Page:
Tuberous sclerosis, which is also known as adenoma sebaceum or tuberous sclerosis complex (TSC), is a genetic disorder that affects the skin, brain, spinal cord, heart and kidneys. Most cases of tuberous sclerosis are caused by mutations or changes in the TSC1 and TSC2 genes. Skin involvement is characterized angiofibromas, formerly known as adenoma sebaceum, which are hese red swellings on the cheeks on the cheeks, nose and forehead. They are treated by vaporization with lasers. Medications are also prescribed to control the convulsions. Surgery is used to remove some of the tumors which may be causing the convulsions and also those in the kidneys. Special education is given to the children with different degrees of developmental delay and mental retardation.

6. Other Disorders

Comedone nevus, which is also known as comedo naevus or acneiformis unilateralis, is actually a misnomer since there are actually no comedones. It is characterized by grouped, dilated hair follicle openings or eccrine sweat gland orifices which are filled with keratin. It can be congenital or present at birth or it can be acquired due to occupational exposure. These lesions which can develop on any part of the body are commonly found on the face and trunk. Treatment is by vaporization with a carbon dioxide laser or excision surgically. Topical tretinoin has also been used for treatment.

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What Are The Symptoms Of Acneiform Eruptions?

Symptoms of acneiform eruptions include:

1. Skin lesions that resemble those of acne vulgaris

They can be papulopustular (small swellings with pus), nodules (larger swellings) and cysts (fluid filled swellings).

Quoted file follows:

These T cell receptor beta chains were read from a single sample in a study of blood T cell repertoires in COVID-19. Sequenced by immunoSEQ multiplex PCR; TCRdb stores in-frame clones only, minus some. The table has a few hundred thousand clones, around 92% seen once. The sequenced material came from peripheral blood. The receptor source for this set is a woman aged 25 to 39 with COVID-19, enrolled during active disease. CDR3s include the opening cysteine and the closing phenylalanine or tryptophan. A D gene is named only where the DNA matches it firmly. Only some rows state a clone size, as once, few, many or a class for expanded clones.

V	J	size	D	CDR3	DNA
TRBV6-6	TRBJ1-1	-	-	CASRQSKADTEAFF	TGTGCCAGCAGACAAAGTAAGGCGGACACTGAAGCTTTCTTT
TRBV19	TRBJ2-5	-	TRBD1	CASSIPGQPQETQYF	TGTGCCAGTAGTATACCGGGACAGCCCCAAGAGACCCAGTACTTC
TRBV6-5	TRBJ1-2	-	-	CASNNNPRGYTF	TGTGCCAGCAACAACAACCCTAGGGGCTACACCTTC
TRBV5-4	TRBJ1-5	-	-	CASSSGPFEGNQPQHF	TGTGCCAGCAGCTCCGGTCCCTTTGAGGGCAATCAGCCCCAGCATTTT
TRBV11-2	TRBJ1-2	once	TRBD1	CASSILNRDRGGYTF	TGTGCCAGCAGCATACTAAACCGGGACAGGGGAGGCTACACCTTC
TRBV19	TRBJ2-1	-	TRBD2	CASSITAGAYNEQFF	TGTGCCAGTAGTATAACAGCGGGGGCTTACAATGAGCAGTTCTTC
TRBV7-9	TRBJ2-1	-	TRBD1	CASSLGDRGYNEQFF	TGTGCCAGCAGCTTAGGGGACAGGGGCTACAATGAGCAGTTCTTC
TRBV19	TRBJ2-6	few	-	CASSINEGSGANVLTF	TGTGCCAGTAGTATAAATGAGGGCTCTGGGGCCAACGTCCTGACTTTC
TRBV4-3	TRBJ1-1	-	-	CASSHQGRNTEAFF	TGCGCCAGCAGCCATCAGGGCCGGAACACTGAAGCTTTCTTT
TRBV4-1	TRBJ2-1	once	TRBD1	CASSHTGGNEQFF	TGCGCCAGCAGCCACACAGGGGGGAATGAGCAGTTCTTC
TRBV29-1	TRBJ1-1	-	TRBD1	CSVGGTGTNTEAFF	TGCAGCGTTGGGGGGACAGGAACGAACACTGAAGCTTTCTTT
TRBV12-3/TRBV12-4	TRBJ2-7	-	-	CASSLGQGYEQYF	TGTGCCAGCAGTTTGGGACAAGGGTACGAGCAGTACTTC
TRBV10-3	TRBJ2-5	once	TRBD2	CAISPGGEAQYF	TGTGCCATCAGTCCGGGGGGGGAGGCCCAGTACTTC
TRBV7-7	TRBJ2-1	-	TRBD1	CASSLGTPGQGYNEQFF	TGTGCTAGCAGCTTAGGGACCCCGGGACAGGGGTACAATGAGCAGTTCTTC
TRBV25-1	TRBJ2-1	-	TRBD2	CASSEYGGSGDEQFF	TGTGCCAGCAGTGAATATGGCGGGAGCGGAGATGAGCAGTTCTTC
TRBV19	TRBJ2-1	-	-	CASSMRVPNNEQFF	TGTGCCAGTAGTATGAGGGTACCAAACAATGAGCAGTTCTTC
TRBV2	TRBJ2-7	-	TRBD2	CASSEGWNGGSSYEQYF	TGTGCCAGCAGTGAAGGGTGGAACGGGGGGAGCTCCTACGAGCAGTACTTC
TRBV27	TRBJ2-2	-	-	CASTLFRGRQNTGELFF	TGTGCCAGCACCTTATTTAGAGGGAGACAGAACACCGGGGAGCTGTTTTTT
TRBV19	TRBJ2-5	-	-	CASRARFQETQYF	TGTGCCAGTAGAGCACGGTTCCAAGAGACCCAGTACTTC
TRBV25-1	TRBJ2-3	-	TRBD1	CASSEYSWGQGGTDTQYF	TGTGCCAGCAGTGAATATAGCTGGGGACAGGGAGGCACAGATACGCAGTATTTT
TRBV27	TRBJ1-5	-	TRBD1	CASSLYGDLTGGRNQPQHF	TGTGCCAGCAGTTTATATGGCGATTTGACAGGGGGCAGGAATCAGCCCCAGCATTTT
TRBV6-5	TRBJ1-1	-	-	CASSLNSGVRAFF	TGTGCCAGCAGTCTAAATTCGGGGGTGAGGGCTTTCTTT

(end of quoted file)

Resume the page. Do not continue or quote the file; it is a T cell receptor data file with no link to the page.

2. The absence of comedones

Black head and white heads and not present.

 

3. Monomorphic appearance

Acneiform lesions have a uniform appearance.

 

4. Unusual location

Acneiform lesions can affect areas that are not typically affected by acne vulgaris. These non-seborrheic areas can include the limbs.

 

5. Unusual age of onset

Acneiform lesion tend to begin in age groups not typically associated with acne vulgaris depending on their specific causes.

 

6. Sudden onset

Acneiform lesions usually begin suddenly. This is in contrast to acne vulgaris which is usually a chronic condition that persists for months to years.

 

7. Resolution once the cause is treated.

For example acneiform lesions caused by medications resolve once the medication is discontinued.

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What Tests Are Done For Acneiform Eruptions?

Investigations for patients with acneiform eruptions can include:

1. Skin biopsy

This is not typically done but when done, the affected area is numbed with local anesthesia and a small piece of the skin is removed and taken to be examined under the microscope in the laboratory.

2. Drug withdrawals

Suspected causative drugs can be withdrawn

3. Other tests like cultures and serologic tests are also done depending on the suspected cause.

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What Is The Treatment For Acneiform Eruptions?

The treatment for acneiform eruptions includes:

1. Withdrawing offending drugs

2. Treat the underlying cause

3. Medications

Medications like tetracycline and erythromycin are often prescribed to treat drug related acneiform eruptions after the offending drug has been withdrawn.

Self Help For Acneiform Eruptions

The fact that it looks like acne, does not mean that it is acne. Let your doctor examine you and ascertain whether or not it is acne vulgaris before you begin using over the counter acne medications.